It’s been a long time since I wrote about this topic, but it remains one of perennial interest for many. Unlike many developing countries, Iran is a perhaps a net sender rather than receiver of family remittances. This therefore constantly begs questions by people in the United States as to how they can obtain money from Iran, whether it’s gifts from parents and grandparents, inheritance, or the sale of their own property. The U.S. Department of the Treasury’s Office of Foreign Assets Control (OFAC), which has jurisdiction over most individual transactions involving the U.S. and U.S. persons and Iran, regularly issues new regulations and statements on a wide range of sanctions programs. In studying this particular issue, however, the Iranian Transactions and Sanctions Regulations, 31 CFR Part 560 (the ITSR) is arguably the cornerstone regulatory framework.
Below are a few things to consider when looking at the legal issues surrounding the receipt of family remittances from Iran.
- Does it need an OFAC license? Many think you generally need an OFAC license to receive Iranian-origin money, or that money under some given threshold does not need a license (this may be the result of hearsay and a rumor mill). The reality is that the actual amount at issue is not what determines whether you need a license. There is no magical threshold – in other words, transfers of all sizes fall under OFAC’s jurisdiction. Furthermore, licenses, where applicable, are not necessarily just for bringing money – oftentimes, the actual transaction that gives rise to the money needs a specific license. If you think a general license applies, meaning you will not need to apply for a specific license, then make sure your analysis is correct and true to the letter of the law.
Therefore, determining whether a specific license is needed is extremely fact specific, and can depend on a slew of factors – for example, if there is an asset involved, does it need an OFAC license to be sold? Who are the parties involved? What are the source of funds? Are these funds in an Iranian bank subject to blocking? Are any parties designated by OFAC as Specially Designated Nationals (SDNs) involved at any stage of the transaction? Does the money movement have a weird step? These are just a few.
- Have you checked the logistics of sending and receiving the funds? Your compliance obligations do not stop when the funds leave your (or your relative’s) hands in Iran. Ensuring funds are sent in a manner compliant with OFAC regulations is critical – certain entities (e.g., certain banks and exchangers, be they in or outside Iran) cannot be used or dealt with without a specific OFAC license. Certain methods of transfer (e.g., hawala between individuals in Iran and the US) are generally prohibited.
- Does your bank know about the transfer? As many know, funds bound for the US from Iran do not get wired from Iran to the US, rather they get wired from third country banks, e.g., in jurisdictions like Turkey or Malaysia. This may look suspicious to your bank, and banks know Iran relies heavily on third country exchangers for procuring certain goods and services that are blocked by sanctions. As such, banks often reject such wires as such transfers could look like sanctions violations. The onus is arguably on the customer (the recipient) to communicate that to the bank. This is something certain counsel often do – providing documents to a bank’s compliance department to support the argument that their client’s transfer is lawful. While this is not required by law, banks generally want these documents and they can help prevent an erroneous rejection of a wire, or an closure of a client’s account due to a misperceived level of risk.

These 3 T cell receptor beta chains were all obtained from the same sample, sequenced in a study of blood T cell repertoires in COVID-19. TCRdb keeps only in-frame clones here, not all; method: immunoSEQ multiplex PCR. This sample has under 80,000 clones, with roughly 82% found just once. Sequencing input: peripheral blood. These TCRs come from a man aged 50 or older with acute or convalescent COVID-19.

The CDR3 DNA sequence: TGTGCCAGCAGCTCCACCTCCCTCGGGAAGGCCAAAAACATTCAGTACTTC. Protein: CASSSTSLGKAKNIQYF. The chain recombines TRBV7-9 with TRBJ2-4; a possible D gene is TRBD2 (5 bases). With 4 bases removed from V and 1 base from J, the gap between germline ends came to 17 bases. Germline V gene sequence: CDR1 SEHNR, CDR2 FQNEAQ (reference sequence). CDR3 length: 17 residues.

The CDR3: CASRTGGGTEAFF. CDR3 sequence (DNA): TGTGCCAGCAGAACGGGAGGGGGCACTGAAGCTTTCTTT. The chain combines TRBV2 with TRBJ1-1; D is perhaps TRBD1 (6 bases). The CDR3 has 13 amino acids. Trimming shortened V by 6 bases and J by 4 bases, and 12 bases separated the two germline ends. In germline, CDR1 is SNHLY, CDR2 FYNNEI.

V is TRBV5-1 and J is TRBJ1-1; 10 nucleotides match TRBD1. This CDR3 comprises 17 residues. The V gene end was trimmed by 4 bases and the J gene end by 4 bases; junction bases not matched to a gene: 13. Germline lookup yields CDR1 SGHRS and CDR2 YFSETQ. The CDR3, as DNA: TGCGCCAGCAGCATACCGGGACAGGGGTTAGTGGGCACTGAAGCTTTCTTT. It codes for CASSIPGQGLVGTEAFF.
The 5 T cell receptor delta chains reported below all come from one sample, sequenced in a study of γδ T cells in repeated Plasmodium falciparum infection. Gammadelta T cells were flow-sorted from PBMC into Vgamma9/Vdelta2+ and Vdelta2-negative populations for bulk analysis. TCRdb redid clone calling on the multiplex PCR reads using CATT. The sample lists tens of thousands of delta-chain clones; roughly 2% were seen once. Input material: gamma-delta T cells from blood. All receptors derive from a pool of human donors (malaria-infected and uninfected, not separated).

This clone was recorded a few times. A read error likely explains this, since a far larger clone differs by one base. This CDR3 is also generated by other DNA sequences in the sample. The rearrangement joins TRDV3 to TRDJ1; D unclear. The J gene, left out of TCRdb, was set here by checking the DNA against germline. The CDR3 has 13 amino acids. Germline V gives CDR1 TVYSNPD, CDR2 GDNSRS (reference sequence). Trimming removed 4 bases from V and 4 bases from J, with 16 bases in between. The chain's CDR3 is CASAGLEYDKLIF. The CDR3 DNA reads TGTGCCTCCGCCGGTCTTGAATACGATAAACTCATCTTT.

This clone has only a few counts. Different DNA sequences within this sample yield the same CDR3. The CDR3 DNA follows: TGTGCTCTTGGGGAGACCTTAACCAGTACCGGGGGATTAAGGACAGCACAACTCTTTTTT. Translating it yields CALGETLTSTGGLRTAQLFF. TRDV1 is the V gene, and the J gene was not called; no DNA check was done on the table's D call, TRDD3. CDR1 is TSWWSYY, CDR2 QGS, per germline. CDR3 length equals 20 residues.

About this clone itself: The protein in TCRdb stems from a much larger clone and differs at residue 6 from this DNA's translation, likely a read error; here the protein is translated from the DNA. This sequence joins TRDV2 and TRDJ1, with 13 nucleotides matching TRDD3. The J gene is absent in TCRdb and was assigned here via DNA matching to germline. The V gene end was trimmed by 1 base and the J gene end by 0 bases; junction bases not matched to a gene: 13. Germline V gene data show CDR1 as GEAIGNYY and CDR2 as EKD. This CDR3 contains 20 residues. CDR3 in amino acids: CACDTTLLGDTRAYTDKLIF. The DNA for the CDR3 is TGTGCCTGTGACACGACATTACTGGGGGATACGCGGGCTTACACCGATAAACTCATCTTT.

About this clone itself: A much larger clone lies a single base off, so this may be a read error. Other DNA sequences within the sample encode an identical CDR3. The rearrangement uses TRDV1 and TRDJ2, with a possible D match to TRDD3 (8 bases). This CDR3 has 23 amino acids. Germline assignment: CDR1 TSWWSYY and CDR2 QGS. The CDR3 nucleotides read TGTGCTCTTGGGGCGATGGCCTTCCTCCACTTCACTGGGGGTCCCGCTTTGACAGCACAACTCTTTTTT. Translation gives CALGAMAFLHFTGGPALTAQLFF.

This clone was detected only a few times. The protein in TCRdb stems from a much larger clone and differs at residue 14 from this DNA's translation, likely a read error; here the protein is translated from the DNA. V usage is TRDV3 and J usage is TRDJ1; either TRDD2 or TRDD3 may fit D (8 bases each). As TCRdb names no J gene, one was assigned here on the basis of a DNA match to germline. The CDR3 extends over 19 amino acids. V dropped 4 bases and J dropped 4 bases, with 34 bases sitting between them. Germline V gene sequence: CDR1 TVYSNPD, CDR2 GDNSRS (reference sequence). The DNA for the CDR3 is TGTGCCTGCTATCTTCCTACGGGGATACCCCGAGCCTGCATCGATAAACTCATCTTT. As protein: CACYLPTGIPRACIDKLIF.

- Are you otherwise complying with OFAC’s regulations? OFAC regulations are broad and cover a wide host of activities, and it’s therefore critical to ensure that all rules are being followed. There are also bank policies – banks often embrace positions more conservative than what is required by the sanctions. As such, your goal is effectively to make everyone happy. Also, among other things, there are recordkeeping requirements for transactions involving Iran – make sure not to forget those.
The bottom line is that laws and regulations constantly evolve, and the issue of remittances brings forth two issues – not just law but also logistics – even if the law does not change, bank risk preferences can change and de facto “best practices” can and have evolved. Again, in other words, you have to keep everybody happy – not just the government but also your bank. Iran was (at least until late February when Russia invaded Ukraine) the largest sanctions program maintained by the US in its history. Accordingly transactions involving Iran should be seen for what they are – dealings in a country under comprehensive sanctions and in an adversarial relationship with the United States. Accordingly, even transactions that may seem innocuous should be afforded diligence and care to follow the law – Iran is not Japan or Switzerland, and certainly not under the eyes of US law.